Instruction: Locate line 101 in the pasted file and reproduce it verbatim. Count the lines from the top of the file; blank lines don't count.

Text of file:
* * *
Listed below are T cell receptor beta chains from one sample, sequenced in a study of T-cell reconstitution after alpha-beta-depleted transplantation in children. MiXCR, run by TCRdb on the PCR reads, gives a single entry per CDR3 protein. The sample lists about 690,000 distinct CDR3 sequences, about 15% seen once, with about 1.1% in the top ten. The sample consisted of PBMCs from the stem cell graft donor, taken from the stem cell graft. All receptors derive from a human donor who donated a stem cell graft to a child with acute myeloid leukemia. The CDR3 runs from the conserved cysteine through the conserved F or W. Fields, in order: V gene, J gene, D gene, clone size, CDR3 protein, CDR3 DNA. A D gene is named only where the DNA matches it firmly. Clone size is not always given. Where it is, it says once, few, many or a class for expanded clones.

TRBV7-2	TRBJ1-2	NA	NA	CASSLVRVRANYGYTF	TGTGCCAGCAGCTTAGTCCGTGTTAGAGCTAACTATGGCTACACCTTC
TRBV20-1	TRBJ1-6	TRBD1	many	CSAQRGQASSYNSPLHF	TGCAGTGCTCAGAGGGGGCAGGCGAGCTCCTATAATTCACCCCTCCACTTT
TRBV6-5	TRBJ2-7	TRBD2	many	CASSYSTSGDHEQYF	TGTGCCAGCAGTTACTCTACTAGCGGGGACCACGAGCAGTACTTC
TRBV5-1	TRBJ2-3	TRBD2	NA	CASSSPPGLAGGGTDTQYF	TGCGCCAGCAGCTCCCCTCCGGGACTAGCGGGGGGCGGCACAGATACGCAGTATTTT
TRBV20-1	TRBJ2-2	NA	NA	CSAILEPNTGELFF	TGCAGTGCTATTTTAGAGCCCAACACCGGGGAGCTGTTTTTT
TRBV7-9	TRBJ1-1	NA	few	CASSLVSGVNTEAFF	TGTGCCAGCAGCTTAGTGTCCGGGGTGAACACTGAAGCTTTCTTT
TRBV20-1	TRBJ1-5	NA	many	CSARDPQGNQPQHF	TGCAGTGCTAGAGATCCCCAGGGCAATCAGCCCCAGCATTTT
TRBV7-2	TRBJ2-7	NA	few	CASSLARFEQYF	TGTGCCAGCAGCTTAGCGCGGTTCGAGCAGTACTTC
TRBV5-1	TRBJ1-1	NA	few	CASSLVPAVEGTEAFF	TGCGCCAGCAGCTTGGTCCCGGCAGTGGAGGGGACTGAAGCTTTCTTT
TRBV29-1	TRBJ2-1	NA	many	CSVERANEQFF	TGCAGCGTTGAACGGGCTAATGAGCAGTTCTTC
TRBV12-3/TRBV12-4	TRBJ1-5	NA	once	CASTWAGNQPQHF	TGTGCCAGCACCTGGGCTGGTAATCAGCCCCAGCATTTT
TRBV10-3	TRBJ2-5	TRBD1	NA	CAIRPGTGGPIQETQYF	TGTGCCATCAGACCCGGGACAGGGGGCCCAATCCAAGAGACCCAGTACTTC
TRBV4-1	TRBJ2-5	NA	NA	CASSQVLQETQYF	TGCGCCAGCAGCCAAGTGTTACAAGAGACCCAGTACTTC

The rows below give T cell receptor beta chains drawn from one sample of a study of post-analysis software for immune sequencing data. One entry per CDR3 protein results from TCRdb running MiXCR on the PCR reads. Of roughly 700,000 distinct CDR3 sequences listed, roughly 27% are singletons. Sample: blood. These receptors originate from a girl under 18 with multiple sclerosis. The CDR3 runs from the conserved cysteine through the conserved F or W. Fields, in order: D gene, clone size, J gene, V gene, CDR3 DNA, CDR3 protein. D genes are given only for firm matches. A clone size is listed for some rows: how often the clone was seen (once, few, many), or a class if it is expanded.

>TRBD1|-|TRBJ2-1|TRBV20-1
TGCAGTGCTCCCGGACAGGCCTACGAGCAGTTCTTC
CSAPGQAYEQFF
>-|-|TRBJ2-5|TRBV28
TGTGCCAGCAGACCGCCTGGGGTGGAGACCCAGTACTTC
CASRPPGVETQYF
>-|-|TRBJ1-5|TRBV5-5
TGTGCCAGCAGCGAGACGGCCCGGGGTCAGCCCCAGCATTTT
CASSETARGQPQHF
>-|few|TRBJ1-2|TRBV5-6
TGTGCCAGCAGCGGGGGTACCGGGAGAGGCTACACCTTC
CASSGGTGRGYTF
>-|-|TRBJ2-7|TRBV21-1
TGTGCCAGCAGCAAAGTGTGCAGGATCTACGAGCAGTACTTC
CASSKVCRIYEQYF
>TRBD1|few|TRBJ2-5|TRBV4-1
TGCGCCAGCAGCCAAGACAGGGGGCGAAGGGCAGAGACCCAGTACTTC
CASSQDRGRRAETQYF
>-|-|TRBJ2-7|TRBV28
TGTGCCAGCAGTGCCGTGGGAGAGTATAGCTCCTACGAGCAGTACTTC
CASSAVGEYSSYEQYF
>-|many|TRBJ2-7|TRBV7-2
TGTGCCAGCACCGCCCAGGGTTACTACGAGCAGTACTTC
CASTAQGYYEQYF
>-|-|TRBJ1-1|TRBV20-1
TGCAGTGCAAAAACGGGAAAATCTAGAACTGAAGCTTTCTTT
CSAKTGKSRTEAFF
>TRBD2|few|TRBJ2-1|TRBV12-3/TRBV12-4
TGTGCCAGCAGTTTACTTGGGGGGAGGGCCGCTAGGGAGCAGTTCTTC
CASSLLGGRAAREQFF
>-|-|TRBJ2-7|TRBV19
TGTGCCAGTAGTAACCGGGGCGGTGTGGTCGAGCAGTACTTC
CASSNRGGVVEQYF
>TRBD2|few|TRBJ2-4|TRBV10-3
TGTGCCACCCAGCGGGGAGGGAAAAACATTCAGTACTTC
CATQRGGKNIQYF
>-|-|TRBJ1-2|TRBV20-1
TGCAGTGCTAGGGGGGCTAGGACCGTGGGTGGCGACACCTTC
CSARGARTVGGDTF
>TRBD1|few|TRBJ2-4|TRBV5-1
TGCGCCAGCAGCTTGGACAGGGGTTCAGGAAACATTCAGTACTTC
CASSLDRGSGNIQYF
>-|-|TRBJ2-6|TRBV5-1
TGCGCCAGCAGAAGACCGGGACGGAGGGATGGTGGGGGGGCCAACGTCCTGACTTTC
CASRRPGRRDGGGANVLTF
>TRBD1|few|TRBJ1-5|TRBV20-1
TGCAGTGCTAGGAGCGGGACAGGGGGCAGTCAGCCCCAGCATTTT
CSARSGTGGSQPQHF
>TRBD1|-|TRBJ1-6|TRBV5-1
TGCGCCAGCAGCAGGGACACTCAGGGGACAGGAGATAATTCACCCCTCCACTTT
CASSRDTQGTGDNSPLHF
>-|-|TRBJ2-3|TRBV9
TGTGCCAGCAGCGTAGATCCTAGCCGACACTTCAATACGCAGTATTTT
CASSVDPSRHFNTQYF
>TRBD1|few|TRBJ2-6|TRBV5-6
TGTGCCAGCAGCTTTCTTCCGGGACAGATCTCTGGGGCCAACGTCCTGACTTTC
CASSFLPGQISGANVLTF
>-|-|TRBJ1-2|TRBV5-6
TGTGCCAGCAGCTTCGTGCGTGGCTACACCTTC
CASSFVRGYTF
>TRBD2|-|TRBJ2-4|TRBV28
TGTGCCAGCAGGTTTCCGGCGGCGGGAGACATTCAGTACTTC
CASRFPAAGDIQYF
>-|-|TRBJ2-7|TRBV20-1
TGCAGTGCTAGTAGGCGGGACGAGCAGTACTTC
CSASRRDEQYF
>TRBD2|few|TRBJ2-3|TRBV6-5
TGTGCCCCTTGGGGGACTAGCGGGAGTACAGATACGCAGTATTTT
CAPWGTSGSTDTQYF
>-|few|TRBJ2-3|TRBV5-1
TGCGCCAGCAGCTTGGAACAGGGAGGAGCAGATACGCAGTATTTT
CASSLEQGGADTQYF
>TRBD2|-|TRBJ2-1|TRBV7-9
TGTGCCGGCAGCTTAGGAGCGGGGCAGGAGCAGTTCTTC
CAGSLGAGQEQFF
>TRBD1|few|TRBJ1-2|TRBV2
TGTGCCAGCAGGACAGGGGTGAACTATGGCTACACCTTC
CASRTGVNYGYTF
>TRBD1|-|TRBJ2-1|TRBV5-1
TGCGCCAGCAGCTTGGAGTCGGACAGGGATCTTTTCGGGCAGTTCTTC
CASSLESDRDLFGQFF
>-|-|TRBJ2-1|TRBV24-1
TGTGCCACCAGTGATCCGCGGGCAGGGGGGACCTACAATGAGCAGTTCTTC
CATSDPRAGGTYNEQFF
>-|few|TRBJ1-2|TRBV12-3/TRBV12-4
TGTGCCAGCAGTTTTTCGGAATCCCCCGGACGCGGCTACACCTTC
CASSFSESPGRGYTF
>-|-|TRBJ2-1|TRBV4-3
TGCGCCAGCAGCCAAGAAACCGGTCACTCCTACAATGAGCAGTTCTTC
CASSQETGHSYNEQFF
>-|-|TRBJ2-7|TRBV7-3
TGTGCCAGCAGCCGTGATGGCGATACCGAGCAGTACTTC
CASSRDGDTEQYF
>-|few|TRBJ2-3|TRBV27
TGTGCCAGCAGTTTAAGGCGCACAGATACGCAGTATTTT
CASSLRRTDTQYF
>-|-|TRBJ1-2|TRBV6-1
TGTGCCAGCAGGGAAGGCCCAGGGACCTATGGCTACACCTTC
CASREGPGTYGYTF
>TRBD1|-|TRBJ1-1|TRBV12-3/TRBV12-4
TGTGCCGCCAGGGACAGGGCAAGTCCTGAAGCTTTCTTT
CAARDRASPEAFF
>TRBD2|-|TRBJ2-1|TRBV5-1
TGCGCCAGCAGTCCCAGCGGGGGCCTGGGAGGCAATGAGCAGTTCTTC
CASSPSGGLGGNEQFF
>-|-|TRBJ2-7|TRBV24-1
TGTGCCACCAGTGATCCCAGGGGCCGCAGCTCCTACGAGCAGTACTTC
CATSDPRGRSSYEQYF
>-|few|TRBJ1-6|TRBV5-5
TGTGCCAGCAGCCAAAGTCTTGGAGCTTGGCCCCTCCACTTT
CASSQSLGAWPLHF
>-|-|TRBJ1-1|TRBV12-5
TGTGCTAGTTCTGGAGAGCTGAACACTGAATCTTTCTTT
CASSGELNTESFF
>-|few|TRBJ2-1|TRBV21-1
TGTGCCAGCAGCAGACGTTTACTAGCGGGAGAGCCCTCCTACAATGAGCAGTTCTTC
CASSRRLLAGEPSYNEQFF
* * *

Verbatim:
TGTGCCAGCAGTTTTTCGGAATCCCCCGGACGCGGCTACACCTTC